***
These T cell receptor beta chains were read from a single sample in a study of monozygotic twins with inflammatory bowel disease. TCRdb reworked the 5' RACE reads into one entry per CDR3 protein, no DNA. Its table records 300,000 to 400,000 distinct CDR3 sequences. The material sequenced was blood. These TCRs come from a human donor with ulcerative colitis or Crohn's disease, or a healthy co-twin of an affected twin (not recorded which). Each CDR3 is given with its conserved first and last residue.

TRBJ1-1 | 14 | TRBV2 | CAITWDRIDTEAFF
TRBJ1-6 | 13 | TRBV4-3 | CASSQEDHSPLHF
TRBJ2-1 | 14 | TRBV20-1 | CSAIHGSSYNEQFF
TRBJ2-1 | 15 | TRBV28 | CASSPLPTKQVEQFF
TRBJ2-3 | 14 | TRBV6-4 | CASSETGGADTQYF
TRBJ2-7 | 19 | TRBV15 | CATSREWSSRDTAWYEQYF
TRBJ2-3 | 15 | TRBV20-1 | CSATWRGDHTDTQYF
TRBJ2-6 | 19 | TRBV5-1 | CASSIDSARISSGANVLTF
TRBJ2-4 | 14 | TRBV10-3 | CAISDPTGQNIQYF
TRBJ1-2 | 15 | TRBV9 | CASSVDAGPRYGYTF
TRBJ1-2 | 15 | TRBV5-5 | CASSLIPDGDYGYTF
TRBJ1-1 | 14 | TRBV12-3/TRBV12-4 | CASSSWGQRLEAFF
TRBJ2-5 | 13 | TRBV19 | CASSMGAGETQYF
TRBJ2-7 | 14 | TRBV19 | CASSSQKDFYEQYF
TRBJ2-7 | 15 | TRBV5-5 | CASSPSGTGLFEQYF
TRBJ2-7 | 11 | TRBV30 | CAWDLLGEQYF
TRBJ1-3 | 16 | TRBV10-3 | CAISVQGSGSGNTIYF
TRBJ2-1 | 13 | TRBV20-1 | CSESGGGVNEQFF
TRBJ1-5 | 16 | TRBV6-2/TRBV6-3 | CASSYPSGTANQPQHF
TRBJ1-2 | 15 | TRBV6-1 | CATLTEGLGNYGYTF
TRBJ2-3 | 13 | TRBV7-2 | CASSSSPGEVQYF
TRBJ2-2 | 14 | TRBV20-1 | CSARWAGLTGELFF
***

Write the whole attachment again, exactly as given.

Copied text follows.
These T cell receptor beta chains were read from a single sample in a study of monozygotic twins with inflammatory bowel disease. TCRdb reworked the 5' RACE reads into one entry per CDR3 protein, no DNA. Its table records 300,000 to 400,000 distinct CDR3 sequences. The material sequenced was blood. These TCRs come from a human donor with ulcerative colitis or Crohn's disease, or a healthy co-twin of an affected twin (not recorded which). Each CDR3 is given with its conserved first and last residue.

TRBJ1-1 | 14 | TRBV2 | CAITWDRIDTEAFF
TRBJ1-6 | 13 | TRBV4-3 | CASSQEDHSPLHF
TRBJ2-1 | 14 | TRBV20-1 | CSAIHGSSYNEQFF
TRBJ2-1 | 15 | TRBV28 | CASSPLPTKQVEQFF
TRBJ2-3 | 14 | TRBV6-4 | CASSETGGADTQYF
TRBJ2-7 | 19 | TRBV15 | CATSREWSSRDTAWYEQYF
TRBJ2-3 | 15 | TRBV20-1 | CSATWRGDHTDTQYF
TRBJ2-6 | 19 | TRBV5-1 | CASSIDSARISSGANVLTF
TRBJ2-4 | 14 | TRBV10-3 | CAISDPTGQNIQYF
TRBJ1-2 | 15 | TRBV9 | CASSVDAGPRYGYTF
TRBJ1-2 | 15 | TRBV5-5 | CASSLIPDGDYGYTF
TRBJ1-1 | 14 | TRBV12-3/TRBV12-4 | CASSSWGQRLEAFF
TRBJ2-5 | 13 | TRBV19 | CASSMGAGETQYF
TRBJ2-7 | 14 | TRBV19 | CASSSQKDFYEQYF
TRBJ2-7 | 15 | TRBV5-5 | CASSPSGTGLFEQYF
TRBJ2-7 | 11 | TRBV30 | CAWDLLGEQYF
TRBJ1-3 | 16 | TRBV10-3 | CAISVQGSGSGNTIYF
TRBJ2-1 | 13 | TRBV20-1 | CSESGGGVNEQFF
TRBJ1-5 | 16 | TRBV6-2/TRBV6-3 | CASSYPSGTANQPQHF
TRBJ1-2 | 15 | TRBV6-1 | CATLTEGLGNYGYTF
TRBJ2-3 | 13 | TRBV7-2 | CASSSSPGEVQYF
TRBJ2-2 | 14 | TRBV20-1 | CSARWAGLTGELFF